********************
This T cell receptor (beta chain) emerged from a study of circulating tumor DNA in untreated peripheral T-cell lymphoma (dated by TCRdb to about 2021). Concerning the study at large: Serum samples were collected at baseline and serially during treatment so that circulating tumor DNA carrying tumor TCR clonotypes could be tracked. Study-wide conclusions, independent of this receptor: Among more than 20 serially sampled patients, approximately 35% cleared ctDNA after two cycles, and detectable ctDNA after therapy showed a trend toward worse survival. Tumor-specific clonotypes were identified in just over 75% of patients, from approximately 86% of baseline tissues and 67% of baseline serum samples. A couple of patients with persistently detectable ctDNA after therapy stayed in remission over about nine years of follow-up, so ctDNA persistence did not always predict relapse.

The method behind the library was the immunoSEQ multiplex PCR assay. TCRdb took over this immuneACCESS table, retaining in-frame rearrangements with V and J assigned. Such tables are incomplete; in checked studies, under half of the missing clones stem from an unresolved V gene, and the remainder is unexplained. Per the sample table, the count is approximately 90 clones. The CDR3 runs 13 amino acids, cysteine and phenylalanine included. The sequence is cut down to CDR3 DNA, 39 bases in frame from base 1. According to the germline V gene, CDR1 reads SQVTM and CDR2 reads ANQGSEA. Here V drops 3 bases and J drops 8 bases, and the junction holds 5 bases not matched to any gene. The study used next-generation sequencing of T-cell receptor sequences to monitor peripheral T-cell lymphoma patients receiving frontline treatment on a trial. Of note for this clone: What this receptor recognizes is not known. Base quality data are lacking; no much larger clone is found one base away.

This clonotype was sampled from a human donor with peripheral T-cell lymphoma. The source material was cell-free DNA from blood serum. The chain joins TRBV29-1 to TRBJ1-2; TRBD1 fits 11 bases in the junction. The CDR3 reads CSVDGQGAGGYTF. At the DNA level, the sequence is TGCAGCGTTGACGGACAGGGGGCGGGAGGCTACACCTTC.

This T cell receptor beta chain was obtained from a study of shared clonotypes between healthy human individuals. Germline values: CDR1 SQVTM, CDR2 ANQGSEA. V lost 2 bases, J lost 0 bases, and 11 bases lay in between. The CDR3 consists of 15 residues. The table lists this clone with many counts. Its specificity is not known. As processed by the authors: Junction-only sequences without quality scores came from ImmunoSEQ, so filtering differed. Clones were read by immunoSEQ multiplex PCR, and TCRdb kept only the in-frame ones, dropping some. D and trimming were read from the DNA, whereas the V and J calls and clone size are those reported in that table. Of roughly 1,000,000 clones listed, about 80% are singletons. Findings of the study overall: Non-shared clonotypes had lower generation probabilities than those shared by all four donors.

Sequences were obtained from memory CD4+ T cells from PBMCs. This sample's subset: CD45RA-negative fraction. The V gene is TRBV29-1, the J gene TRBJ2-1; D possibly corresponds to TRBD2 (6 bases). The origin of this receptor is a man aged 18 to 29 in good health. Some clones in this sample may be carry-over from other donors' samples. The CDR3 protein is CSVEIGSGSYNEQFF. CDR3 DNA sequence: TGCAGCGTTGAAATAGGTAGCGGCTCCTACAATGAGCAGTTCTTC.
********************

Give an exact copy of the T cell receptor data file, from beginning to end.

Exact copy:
This T cell receptor (beta chain) emerged from a study of circulating tumor DNA in untreated peripheral T-cell lymphoma (dated by TCRdb to about 2021). Concerning the study at large: Serum samples were collected at baseline and serially during treatment so that circulating tumor DNA carrying tumor TCR clonotypes could be tracked. Study-wide conclusions, independent of this receptor: Among more than 20 serially sampled patients, approximately 35% cleared ctDNA after two cycles, and detectable ctDNA after therapy showed a trend toward worse survival. Tumor-specific clonotypes were identified in just over 75% of patients, from approximately 86% of baseline tissues and 67% of baseline serum samples. A couple of patients with persistently detectable ctDNA after therapy stayed in remission over about nine years of follow-up, so ctDNA persistence did not always predict relapse.

The method behind the library was the immunoSEQ multiplex PCR assay. TCRdb took over this immuneACCESS table, retaining in-frame rearrangements with V and J assigned. Such tables are incomplete; in checked studies, under half of the missing clones stem from an unresolved V gene, and the remainder is unexplained. Per the sample table, the count is approximately 90 clones. The CDR3 runs 13 amino acids, cysteine and phenylalanine included. The sequence is cut down to CDR3 DNA, 39 bases in frame from base 1. According to the germline V gene, CDR1 reads SQVTM and CDR2 reads ANQGSEA. Here V drops 3 bases and J drops 8 bases, and the junction holds 5 bases not matched to any gene. The study used next-generation sequencing of T-cell receptor sequences to monitor peripheral T-cell lymphoma patients receiving frontline treatment on a trial. Of note for this clone: What this receptor recognizes is not known. Base quality data are lacking; no much larger clone is found one base away.

This clonotype was sampled from a human donor with peripheral T-cell lymphoma. The source material was cell-free DNA from blood serum. The chain joins TRBV29-1 to TRBJ1-2; TRBD1 fits 11 bases in the junction. The CDR3 reads CSVDGQGAGGYTF. At the DNA level, the sequence is TGCAGCGTTGACGGACAGGGGGCGGGAGGCTACACCTTC.

This T cell receptor beta chain was obtained from a study of shared clonotypes between healthy human individuals. Germline values: CDR1 SQVTM, CDR2 ANQGSEA. V lost 2 bases, J lost 0 bases, and 11 bases lay in between. The CDR3 consists of 15 residues. The table lists this clone with many counts. Its specificity is not known. As processed by the authors: Junction-only sequences without quality scores came from ImmunoSEQ, so filtering differed. Clones were read by immunoSEQ multiplex PCR, and TCRdb kept only the in-frame ones, dropping some. D and trimming were read from the DNA, whereas the V and J calls and clone size are those reported in that table. Of roughly 1,000,000 clones listed, about 80% are singletons. Findings of the study overall: Non-shared clonotypes had lower generation probabilities than those shared by all four donors.

Sequences were obtained from memory CD4+ T cells from PBMCs. This sample's subset: CD45RA-negative fraction. The V gene is TRBV29-1, the J gene TRBJ2-1; D possibly corresponds to TRBD2 (6 bases). The origin of this receptor is a man aged 18 to 29 in good health. Some clones in this sample may be carry-over from other donors' samples. The CDR3 protein is CSVEIGSGSYNEQFF. CDR3 DNA sequence: TGCAGCGTTGAAATAGGTAGCGGCTCCTACAATGAGCAGTTCTTC.